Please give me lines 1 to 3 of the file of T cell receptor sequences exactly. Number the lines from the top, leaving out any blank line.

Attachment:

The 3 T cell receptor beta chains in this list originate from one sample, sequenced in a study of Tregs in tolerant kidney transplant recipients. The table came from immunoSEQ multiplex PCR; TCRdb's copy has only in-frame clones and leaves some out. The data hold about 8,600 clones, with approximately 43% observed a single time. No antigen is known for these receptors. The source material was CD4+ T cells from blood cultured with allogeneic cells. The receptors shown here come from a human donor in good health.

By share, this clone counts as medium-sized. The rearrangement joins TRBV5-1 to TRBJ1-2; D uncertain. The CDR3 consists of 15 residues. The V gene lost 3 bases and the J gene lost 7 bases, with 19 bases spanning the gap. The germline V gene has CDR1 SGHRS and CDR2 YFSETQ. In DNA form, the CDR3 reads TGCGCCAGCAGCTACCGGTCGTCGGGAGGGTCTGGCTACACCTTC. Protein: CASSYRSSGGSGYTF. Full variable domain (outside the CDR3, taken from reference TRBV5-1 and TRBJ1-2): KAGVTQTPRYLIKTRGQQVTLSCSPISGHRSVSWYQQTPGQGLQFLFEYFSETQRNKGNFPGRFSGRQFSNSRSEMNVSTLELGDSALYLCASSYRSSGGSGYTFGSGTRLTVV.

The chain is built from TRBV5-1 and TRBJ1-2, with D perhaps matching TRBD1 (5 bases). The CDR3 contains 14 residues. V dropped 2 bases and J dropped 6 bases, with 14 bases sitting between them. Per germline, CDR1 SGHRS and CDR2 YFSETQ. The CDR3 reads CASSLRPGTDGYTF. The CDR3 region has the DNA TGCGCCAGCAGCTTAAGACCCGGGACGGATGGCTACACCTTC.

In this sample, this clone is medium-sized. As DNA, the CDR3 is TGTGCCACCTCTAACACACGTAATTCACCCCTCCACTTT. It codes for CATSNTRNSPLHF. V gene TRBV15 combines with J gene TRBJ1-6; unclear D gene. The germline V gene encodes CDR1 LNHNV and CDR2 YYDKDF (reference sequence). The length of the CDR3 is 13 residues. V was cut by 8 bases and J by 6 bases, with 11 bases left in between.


The 3 T cell receptor beta chains in this list originate from one sample, sequenced in a study of Tregs in tolerant kidney transplant recipients. The table came from immunoSEQ multiplex PCR; TCRdb's copy has only in-frame clones and leaves some out. The data hold about 8,600 clones, with approximately 43% observed a single time. No antigen is known for these receptors. The source material was CD4+ T cells from blood cultured with allogeneic cells. The receptors shown here come from a human donor in good health.

By share, this clone counts as medium-sized. The rearrangement joins TRBV5-1 to TRBJ1-2; D uncertain. The CDR3 consists of 15 residues. The V gene lost 3 bases and the J gene lost 7 bases, with 19 bases spanning the gap. The germline V gene has CDR1 SGHRS and CDR2 YFSETQ. In DNA form, the CDR3 reads TGCGCCAGCAGCTACCGGTCGTCGGGAGGGTCTGGCTACACCTTC. Protein: CASSYRSSGGSGYTF. Full variable domain (outside the CDR3, taken from reference TRBV5-1 and TRBJ1-2): KAGVTQTPRYLIKTRGQQVTLSCSPISGHRSVSWYQQTPGQGLQFLFEYFSETQRNKGNFPGRFSGRQFSNSRSEMNVSTLELGDSALYLCASSYRSSGGSGYTFGSGTRLTVV.

The chain is built from TRBV5-1 and TRBJ1-2, with D perhaps matching TRBD1 (5 bases). The CDR3 contains 14 residues. V dropped 2 bases and J dropped 6 bases, with 14 bases sitting between them. Per germline, CDR1 SGHRS and CDR2 YFSETQ. The CDR3 reads CASSLRPGTDGYTF. The CDR3 region has the DNA TGCGCCAGCAGCTTAAGACCCGGGACGGATGGCTACACCTTC.